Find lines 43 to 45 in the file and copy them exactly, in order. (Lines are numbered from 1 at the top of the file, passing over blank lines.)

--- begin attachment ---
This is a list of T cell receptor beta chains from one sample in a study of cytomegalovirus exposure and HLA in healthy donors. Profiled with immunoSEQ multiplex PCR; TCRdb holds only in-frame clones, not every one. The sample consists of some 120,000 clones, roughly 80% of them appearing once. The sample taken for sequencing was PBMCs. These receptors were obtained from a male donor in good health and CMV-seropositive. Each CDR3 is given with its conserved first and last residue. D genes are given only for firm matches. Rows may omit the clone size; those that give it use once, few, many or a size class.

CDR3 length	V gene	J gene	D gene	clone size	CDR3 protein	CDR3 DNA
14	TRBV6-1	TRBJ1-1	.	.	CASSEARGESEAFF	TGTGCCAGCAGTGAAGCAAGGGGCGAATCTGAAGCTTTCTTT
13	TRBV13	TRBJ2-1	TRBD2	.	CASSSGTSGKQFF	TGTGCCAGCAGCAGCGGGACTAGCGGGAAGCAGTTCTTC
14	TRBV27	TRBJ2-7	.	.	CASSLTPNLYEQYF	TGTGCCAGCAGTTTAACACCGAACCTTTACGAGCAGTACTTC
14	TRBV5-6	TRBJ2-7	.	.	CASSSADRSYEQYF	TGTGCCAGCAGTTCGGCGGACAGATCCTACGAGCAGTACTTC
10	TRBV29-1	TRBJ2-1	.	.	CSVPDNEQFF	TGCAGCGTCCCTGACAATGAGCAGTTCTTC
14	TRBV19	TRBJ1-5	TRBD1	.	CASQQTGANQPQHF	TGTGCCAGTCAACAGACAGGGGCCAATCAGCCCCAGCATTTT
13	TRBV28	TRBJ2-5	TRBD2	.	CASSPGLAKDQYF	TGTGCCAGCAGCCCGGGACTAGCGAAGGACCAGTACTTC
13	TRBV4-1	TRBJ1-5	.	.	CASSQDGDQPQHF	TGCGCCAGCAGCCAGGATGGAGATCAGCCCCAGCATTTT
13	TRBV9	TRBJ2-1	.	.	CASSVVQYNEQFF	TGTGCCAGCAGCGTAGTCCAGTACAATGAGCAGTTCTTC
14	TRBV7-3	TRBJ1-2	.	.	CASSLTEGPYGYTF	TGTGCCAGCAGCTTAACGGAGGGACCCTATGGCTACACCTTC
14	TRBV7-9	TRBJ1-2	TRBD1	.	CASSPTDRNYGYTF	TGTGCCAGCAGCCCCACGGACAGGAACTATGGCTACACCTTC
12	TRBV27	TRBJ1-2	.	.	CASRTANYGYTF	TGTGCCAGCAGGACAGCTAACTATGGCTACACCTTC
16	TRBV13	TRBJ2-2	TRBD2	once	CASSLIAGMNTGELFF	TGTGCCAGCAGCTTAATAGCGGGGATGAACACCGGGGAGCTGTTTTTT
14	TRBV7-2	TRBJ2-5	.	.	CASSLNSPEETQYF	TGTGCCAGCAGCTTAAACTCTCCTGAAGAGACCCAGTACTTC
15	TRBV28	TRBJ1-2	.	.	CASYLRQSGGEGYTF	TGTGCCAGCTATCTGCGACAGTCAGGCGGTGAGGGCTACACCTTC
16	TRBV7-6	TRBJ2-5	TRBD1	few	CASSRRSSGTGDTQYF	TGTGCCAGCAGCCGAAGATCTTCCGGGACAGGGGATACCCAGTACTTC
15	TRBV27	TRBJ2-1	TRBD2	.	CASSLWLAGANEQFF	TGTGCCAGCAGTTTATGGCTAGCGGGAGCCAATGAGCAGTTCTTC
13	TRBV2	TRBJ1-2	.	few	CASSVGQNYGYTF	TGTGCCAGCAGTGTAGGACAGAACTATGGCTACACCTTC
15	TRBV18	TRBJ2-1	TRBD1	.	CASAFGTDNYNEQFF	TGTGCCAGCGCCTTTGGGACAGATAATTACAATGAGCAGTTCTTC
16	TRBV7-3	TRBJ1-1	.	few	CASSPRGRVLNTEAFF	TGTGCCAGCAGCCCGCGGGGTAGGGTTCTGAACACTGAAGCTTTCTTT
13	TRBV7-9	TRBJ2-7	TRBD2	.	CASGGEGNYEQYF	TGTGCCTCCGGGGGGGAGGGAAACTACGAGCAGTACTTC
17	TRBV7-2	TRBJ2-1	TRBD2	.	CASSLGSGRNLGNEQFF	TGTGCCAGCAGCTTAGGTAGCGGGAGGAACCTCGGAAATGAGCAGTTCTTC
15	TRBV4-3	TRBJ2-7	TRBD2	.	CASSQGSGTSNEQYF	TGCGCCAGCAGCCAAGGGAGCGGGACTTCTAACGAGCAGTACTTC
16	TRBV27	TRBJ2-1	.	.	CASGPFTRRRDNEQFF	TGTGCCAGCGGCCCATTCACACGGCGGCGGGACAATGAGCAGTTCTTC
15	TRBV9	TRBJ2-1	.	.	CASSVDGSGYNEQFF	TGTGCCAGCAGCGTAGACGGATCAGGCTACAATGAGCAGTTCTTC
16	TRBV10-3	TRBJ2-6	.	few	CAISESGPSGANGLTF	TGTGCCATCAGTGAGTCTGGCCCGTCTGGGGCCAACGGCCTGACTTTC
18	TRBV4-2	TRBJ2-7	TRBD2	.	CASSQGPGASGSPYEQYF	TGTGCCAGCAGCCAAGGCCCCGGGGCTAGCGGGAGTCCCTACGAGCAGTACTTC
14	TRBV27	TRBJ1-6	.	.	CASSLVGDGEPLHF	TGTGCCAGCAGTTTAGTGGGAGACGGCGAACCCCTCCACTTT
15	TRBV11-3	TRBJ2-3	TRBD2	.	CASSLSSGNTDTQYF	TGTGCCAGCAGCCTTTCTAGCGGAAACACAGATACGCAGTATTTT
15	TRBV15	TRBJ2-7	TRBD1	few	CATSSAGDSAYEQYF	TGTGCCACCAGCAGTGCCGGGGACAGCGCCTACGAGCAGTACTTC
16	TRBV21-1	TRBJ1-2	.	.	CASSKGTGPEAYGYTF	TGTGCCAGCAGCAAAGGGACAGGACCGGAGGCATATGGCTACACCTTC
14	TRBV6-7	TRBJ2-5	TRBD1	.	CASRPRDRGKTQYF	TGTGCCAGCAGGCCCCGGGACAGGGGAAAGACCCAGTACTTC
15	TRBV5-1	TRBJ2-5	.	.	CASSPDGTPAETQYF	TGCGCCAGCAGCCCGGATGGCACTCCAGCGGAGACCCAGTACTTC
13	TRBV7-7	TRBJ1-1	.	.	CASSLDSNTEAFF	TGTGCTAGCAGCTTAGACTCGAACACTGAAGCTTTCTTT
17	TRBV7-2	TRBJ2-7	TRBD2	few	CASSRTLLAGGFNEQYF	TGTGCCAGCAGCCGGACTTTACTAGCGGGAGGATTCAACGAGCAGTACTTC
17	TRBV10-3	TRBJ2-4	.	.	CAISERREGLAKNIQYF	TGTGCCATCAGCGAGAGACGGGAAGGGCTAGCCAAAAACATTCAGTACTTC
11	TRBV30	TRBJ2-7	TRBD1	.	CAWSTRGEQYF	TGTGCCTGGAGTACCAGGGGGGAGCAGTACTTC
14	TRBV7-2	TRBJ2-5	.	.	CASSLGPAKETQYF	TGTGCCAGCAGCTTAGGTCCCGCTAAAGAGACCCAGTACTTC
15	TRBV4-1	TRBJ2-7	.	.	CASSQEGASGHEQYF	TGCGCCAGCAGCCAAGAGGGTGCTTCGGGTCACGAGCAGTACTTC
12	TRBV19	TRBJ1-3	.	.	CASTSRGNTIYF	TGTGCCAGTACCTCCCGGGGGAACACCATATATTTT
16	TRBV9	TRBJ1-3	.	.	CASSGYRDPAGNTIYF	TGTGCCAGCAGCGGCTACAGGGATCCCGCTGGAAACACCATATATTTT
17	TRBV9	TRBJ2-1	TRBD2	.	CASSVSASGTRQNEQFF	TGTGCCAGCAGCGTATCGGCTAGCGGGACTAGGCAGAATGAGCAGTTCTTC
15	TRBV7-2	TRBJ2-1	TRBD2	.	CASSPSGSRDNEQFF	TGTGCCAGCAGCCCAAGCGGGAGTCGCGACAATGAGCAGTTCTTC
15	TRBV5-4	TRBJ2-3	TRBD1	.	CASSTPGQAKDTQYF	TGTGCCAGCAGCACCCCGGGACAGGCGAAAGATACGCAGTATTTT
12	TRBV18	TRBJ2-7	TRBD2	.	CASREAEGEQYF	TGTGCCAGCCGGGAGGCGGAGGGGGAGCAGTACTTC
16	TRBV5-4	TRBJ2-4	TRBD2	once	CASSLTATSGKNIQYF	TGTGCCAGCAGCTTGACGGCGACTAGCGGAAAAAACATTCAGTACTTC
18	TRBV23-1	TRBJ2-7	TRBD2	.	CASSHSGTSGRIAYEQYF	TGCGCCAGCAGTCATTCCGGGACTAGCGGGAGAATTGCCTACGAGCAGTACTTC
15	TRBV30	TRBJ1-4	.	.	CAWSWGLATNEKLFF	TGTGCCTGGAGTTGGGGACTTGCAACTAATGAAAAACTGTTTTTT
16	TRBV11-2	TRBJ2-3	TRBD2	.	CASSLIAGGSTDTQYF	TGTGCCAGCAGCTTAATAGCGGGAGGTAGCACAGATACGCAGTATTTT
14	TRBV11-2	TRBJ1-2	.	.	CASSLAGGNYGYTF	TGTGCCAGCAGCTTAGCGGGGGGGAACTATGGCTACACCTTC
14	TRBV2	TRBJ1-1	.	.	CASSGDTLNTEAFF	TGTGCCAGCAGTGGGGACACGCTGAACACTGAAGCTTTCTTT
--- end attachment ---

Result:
16	TRBV9	TRBJ1-3	.	.	CASSGYRDPAGNTIYF	TGTGCCAGCAGCGGCTACAGGGATCCCGCTGGAAACACCATATATTTT
17	TRBV9	TRBJ2-1	TRBD2	.	CASSVSASGTRQNEQFF	TGTGCCAGCAGCGTATCGGCTAGCGGGACTAGGCAGAATGAGCAGTTCTTC
15	TRBV7-2	TRBJ2-1	TRBD2	.	CASSPSGSRDNEQFF	TGTGCCAGCAGCCCAAGCGGGAGTCGCGACAATGAGCAGTTCTTC